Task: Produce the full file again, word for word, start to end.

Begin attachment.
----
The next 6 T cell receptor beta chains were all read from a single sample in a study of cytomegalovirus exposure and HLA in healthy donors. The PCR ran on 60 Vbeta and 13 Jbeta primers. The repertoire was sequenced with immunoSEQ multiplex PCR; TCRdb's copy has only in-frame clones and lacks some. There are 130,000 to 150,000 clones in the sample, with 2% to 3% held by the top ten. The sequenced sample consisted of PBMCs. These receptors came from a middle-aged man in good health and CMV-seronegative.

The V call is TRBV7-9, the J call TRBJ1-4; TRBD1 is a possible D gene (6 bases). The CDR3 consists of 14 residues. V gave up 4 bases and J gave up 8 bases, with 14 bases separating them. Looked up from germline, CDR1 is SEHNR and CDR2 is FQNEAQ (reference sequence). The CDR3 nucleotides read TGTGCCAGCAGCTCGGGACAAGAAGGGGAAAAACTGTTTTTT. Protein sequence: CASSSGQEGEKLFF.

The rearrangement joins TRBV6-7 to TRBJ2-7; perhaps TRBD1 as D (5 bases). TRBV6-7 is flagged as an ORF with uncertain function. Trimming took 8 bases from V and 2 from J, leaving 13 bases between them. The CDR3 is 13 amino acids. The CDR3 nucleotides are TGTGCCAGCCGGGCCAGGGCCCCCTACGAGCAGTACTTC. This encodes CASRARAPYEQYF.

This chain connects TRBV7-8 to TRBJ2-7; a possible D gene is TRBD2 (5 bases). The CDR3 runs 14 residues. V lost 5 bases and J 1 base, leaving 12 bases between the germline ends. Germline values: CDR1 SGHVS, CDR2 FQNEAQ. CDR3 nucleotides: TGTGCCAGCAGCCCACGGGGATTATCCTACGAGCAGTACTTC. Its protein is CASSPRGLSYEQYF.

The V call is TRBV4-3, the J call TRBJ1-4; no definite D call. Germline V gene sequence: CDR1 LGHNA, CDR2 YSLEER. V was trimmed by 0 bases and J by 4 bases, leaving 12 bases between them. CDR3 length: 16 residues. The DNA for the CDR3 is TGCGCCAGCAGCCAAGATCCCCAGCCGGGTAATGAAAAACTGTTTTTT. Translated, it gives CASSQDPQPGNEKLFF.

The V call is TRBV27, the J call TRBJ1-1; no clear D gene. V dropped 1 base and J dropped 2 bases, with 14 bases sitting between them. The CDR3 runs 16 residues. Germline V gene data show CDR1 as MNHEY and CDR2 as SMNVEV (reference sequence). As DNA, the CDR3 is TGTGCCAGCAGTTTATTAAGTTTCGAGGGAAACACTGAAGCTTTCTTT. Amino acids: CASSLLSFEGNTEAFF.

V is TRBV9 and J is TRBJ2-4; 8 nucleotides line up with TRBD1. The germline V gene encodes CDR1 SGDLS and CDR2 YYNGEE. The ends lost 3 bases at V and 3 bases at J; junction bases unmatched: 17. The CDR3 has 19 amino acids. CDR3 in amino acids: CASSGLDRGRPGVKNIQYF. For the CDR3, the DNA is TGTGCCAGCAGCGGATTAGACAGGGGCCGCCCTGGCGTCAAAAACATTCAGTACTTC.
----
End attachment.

The next 6 T cell receptor beta chains were all read from a single sample in a study of cytomegalovirus exposure and HLA in healthy donors. The PCR ran on 60 Vbeta and 13 Jbeta primers. The repertoire was sequenced with immunoSEQ multiplex PCR; TCRdb's copy has only in-frame clones and lacks some. There are 130,000 to 150,000 clones in the sample, with 2% to 3% held by the top ten. The sequenced sample consisted of PBMCs. These receptors came from a middle-aged man in good health and CMV-seronegative.

The V call is TRBV7-9, the J call TRBJ1-4; TRBD1 is a possible D gene (6 bases). The CDR3 consists of 14 residues. V gave up 4 bases and J gave up 8 bases, with 14 bases separating them. Looked up from germline, CDR1 is SEHNR and CDR2 is FQNEAQ (reference sequence). The CDR3 nucleotides read TGTGCCAGCAGCTCGGGACAAGAAGGGGAAAAACTGTTTTTT. Protein sequence: CASSSGQEGEKLFF.

The rearrangement joins TRBV6-7 to TRBJ2-7; perhaps TRBD1 as D (5 bases). TRBV6-7 is flagged as an ORF with uncertain function. Trimming took 8 bases from V and 2 from J, leaving 13 bases between them. The CDR3 is 13 amino acids. The CDR3 nucleotides are TGTGCCAGCCGGGCCAGGGCCCCCTACGAGCAGTACTTC. This encodes CASRARAPYEQYF.

This chain connects TRBV7-8 to TRBJ2-7; a possible D gene is TRBD2 (5 bases). The CDR3 runs 14 residues. V lost 5 bases and J 1 base, leaving 12 bases between the germline ends. Germline values: CDR1 SGHVS, CDR2 FQNEAQ. CDR3 nucleotides: TGTGCCAGCAGCCCACGGGGATTATCCTACGAGCAGTACTTC. Its protein is CASSPRGLSYEQYF.

The V call is TRBV4-3, the J call TRBJ1-4; no definite D call. Germline V gene sequence: CDR1 LGHNA, CDR2 YSLEER. V was trimmed by 0 bases and J by 4 bases, leaving 12 bases between them. CDR3 length: 16 residues. The DNA for the CDR3 is TGCGCCAGCAGCCAAGATCCCCAGCCGGGTAATGAAAAACTGTTTTTT. Translated, it gives CASSQDPQPGNEKLFF.

The V call is TRBV27, the J call TRBJ1-1; no clear D gene. V dropped 1 base and J dropped 2 bases, with 14 bases sitting between them. The CDR3 runs 16 residues. Germline V gene data show CDR1 as MNHEY and CDR2 as SMNVEV (reference sequence). As DNA, the CDR3 is TGTGCCAGCAGTTTATTAAGTTTCGAGGGAAACACTGAAGCTTTCTTT. Amino acids: CASSLLSFEGNTEAFF.

V is TRBV9 and J is TRBJ2-4; 8 nucleotides line up with TRBD1. The germline V gene encodes CDR1 SGDLS and CDR2 YYNGEE. The ends lost 3 bases at V and 3 bases at J; junction bases unmatched: 17. The CDR3 has 19 amino acids. CDR3 in amino acids: CASSGLDRGRPGVKNIQYF. For the CDR3, the DNA is TGTGCCAGCAGCGGATTAGACAGGGGCCGCCCTGGCGTCAAAAACATTCAGTACTTC.